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Friday, February 02, 2007

What are punitive damages for?

Thanks to Tony Sebok, I recently came across this interesting article in the Tampa Tribune about a plaintiff who, after being awarded $7.5 million in compensatory damages in a wrongful death suit, decided to forego further pursuit of punitive damages against the defendant, whose carwash killed the plaintiff's wife.

To Mac Brown, his lawsuit against the carwash responsible for his wife's death was never about the money. After being awarded more than $7.5 million in compensatory damages, Brown stunned a Hillsborough County courtroom Friday by turning his back on even more - possibly tens of millions of dollars in punitive damages. "The jury has spoken and justice has been done," attorney Steve Yerrid announced to jurors and spectators. "Mr. Brown believes forgiveness is a virtue. … He believes enough pain has been inflicted." With that, he said, Brown was withdrawing his claim for punitive damages. Had he decided to pursue the claim, Brown could have received much more, according to juror Jennifer Townsend. "We were starting to talk about" how much to award Brown, she said. "It would have been substantial - tens of millions of dollars."

Mac Brown's act of "forgiveness" seems to vindicate, in an unusual way, one of the claims that Tony advances in his forthcoming article, Punitive Damages: From Myth to Theory. In that paper, Tony argues that a plaintiff's unilateral power to choose not to pursue punitive damages is evidence of an interpretation of punitive damages as a vehicle for state-sanctioned private revenge. It also illuminates the idea of tort law as civil recourse that Tony, John Goldberg, and Ben Zipursky have been adumbrating in their collective work interpreting the structure of tort law.

That said, a subsequent email exchange among a handful of damages scholars revealed that the case might be more complicated than the newspaper article reveals.

It might well be that this case presented facts that would not sustain appellate scrutiny of punitive damages at all, notwithstanding some jurors' willingness to award more. The facts of the story in the article indicate that the case may have lacked sufficient reprehensibility on the part of the defendant. If that's true, then Mac Brown's forgiveness might have been prudent as well as benignly motivated. As Tom Baker noted, in a world where punitive damages are not insured and where the defendant might not have especially deep pockets, it might have been strategic for a plaintiff's lawyers to say, "Ladies and Gentlemen of the Jury, we are not seeking vengeance here, and so we will forgo our punitive damages claims, but please make sure every penny of the compensatory damages is awarded." (I'm not saying this is what happened in Brown's case though; in fact, if the story is correct, it did not happen here, since the jury made its award of compensatory damages prior to Brown's decision to forego punitive damages.)

To return to whether this case is a good indicator of the civil recourse theory, I think that Tony is correct as a descriptive matter. I have little doubt that Tony, John and Ben have invaluably improved our understanding of the structure of tort law through their descriptive theory of civil recourse. But the interpretive theory they offer need not be accepted as a prescriptive theory, and to my mind, we should not confuse the familiar with the necessary. Let me briefly elaborate on this in the context of punitive damages in particular.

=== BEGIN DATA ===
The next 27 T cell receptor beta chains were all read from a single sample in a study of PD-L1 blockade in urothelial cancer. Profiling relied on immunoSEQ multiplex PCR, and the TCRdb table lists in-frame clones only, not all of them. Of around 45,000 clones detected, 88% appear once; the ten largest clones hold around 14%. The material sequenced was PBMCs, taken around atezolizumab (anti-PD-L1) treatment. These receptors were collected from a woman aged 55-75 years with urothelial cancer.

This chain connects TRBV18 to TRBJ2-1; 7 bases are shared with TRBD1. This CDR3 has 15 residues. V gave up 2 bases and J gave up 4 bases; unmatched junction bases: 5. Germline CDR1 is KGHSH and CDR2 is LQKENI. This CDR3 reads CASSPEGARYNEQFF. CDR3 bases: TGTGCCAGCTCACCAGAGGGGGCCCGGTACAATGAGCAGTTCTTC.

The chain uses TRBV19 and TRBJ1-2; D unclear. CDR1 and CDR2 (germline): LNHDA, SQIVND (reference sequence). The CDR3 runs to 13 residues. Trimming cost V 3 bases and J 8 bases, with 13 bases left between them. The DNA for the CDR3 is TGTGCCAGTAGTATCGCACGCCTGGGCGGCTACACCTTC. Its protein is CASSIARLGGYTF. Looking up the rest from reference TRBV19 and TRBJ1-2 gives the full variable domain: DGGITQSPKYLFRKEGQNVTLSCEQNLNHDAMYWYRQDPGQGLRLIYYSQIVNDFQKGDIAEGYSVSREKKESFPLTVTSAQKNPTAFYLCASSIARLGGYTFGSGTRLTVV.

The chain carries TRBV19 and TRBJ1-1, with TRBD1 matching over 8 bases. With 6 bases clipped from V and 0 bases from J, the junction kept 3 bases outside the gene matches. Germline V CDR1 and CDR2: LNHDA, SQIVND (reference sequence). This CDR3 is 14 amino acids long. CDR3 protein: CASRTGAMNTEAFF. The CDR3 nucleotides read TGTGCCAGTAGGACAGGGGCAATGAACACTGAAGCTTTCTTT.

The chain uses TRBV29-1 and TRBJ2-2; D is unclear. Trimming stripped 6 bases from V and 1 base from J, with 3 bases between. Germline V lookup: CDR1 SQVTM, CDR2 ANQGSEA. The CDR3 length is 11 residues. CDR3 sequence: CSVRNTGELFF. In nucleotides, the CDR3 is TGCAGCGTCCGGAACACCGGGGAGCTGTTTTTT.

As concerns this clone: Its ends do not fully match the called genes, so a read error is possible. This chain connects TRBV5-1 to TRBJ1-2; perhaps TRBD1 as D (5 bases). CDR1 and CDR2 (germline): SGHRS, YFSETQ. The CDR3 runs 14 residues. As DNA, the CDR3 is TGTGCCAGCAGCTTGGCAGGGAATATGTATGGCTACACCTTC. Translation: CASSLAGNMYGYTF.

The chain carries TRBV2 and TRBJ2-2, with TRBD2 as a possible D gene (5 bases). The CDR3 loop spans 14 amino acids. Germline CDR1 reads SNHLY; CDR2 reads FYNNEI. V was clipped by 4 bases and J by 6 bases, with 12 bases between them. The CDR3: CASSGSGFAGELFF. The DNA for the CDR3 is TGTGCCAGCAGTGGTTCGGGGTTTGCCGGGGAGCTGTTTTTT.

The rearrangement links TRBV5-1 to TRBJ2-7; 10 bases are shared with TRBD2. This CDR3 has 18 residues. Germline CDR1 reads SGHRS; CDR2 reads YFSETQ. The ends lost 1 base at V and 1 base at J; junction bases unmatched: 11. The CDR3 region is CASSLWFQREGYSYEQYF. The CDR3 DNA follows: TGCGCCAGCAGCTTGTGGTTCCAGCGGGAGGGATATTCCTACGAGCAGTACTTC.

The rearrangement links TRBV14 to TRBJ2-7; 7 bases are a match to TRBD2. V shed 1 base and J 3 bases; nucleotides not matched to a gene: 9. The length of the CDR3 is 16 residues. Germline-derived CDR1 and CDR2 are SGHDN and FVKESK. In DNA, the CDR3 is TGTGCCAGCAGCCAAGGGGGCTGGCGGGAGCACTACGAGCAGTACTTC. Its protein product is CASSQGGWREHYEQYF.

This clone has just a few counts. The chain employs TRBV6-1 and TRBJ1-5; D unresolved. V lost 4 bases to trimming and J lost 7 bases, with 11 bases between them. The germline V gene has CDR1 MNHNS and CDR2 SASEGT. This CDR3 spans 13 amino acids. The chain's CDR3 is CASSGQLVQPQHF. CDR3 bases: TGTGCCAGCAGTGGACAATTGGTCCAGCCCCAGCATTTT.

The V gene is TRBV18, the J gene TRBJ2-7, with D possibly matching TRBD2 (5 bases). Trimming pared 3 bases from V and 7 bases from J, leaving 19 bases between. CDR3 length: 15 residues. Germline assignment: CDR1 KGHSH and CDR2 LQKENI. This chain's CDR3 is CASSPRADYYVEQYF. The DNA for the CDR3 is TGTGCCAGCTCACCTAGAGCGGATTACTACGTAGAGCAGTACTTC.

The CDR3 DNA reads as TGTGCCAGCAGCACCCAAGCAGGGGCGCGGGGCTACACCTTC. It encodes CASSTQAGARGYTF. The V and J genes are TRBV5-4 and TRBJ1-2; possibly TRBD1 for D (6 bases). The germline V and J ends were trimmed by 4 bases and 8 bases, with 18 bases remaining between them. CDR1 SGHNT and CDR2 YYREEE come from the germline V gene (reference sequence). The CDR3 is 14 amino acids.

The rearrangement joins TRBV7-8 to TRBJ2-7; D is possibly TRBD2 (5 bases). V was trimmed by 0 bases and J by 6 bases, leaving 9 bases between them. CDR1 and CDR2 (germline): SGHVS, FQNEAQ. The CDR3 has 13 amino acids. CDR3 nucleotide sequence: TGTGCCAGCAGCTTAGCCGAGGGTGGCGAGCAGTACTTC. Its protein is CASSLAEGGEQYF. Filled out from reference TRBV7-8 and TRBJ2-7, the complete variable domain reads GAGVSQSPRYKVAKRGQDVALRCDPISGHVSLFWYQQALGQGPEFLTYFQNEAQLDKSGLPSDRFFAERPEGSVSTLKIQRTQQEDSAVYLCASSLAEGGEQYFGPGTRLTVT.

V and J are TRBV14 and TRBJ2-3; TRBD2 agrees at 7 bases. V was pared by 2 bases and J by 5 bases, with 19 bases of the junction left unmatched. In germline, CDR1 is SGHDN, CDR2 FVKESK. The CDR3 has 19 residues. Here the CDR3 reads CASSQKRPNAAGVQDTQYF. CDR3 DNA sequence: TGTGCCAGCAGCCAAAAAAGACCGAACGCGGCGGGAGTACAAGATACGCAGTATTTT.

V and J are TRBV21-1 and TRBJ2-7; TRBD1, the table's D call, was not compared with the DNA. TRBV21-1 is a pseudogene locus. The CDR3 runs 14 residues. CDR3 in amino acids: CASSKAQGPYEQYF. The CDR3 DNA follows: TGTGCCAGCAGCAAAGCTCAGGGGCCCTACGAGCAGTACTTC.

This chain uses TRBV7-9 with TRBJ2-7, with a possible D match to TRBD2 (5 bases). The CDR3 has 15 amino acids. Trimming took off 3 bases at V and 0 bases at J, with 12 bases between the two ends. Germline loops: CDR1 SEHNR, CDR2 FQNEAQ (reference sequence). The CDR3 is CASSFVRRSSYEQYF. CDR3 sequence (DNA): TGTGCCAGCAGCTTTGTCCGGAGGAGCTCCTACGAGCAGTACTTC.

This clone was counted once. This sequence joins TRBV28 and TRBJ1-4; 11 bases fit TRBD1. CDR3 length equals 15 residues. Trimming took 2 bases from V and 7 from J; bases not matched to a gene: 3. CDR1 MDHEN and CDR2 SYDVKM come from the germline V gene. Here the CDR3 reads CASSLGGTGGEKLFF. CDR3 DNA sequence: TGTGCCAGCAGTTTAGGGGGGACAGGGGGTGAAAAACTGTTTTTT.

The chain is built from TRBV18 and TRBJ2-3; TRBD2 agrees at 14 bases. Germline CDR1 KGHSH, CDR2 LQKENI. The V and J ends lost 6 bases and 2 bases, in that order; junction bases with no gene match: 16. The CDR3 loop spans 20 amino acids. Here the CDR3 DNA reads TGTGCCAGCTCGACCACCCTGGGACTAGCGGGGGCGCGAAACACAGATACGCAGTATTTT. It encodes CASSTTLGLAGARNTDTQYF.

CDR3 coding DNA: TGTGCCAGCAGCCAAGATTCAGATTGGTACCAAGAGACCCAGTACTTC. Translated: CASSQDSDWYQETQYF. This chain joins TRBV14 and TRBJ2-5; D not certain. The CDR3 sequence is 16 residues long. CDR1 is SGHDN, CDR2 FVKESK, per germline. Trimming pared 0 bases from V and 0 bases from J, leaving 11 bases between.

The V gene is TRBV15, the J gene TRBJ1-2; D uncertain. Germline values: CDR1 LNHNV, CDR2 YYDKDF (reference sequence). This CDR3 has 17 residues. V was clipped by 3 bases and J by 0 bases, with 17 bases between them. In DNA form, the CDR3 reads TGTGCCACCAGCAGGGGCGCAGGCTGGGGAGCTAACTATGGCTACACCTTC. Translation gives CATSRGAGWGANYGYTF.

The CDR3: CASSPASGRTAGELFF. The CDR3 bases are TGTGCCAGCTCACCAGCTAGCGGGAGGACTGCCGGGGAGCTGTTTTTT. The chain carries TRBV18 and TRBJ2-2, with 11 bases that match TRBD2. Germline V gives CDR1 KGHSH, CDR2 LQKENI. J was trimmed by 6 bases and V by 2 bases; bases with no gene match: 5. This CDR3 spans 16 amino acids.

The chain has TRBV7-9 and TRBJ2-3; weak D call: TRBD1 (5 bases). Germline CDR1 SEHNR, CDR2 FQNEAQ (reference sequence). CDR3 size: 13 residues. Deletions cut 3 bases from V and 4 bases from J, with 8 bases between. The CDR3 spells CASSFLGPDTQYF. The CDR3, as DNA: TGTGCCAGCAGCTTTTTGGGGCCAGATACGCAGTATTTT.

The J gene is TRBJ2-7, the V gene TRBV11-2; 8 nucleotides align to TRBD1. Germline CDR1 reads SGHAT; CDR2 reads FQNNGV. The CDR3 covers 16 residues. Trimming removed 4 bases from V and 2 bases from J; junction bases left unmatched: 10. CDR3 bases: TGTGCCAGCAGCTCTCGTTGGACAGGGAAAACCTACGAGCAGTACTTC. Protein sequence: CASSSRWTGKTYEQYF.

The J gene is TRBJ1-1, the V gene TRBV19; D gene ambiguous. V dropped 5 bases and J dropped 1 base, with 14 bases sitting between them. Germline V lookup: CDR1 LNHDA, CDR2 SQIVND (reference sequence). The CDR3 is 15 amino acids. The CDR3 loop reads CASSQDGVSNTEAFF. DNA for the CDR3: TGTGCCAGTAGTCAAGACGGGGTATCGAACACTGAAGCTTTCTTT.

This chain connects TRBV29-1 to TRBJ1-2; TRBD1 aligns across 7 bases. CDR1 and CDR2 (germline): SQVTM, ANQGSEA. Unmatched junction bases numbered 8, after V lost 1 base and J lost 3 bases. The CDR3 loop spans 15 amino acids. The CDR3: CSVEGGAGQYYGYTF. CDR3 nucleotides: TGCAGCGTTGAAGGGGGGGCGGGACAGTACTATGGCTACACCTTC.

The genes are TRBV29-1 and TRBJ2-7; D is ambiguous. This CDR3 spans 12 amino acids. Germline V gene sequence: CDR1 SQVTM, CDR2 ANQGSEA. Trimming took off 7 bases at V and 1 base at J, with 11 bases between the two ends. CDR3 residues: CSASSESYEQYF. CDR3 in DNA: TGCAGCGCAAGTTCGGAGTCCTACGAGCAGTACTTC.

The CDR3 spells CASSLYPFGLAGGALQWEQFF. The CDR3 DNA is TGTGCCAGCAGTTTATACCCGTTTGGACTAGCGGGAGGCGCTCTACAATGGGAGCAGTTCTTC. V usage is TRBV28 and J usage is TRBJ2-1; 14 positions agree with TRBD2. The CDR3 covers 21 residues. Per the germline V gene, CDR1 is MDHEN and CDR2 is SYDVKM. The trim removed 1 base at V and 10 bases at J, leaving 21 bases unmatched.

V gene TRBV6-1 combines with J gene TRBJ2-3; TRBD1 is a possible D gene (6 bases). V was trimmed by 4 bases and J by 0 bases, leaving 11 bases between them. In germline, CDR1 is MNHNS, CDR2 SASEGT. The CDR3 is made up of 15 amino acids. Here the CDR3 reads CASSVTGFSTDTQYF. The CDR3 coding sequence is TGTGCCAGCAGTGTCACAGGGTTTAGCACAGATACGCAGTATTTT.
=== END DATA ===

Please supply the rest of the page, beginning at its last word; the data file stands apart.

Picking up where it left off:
The fact that a plaintiff like Mac Brown decided not to pursue punitive damages is not a dispositive reason for the claim of punitive damages to wither and die. After a plaintiff receives a compensatory damages amount, the state could decide to pursue what I call "retributive damages" against a wrongdoer, assuming there's a trigger of reprehensibility. Alternatively, or in addition, the state or its agent could seek what Cathy Sharkey calls social compensation, or what economists call optimal deterrence from the defendant--all independent of the plaintiff's choice to be satisfied with compensatory damages. Of course, tort law could be structured so that the plaintiff does participate in (and reap some benefit from) pursuing these extracompensatory damages goals, but there's no reason he has to and there is no personal right to punitive damages at all--as a few states have abolished them altogether. These are some of the lines of inquiry I'm pursuing in my Retributive Damages trilogy of articles, the first of which I'll be sharing more of in this space later this month.

Update: Ted Frank, from Overlawyered, has a more critical analysis of the case worth looking at.

Posted by Administrators on February 2, 2007 at 05:45 PM in Article Spotlight, Dan Markel, Legal Theory, Torts | Permalink

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Comments

This raises interesting implications for those states (Florida used to be one) that require any punitive damage award to be split between the plaintiff and the state, which generally puts its portion towards public uses, such as a tort victims compensation fund. For more on split recovery statutes and for a shameless plug of my own scholarshop, see Scott Dodson, Note, Assessing the Practicality and Constitutionality of Alaska's Split Recovery Punitive Damages Statute, 49 DUke L.J. 1335 (2000).

Posted by: Scott Dodson | Feb 6, 2007 11:02:08 AM

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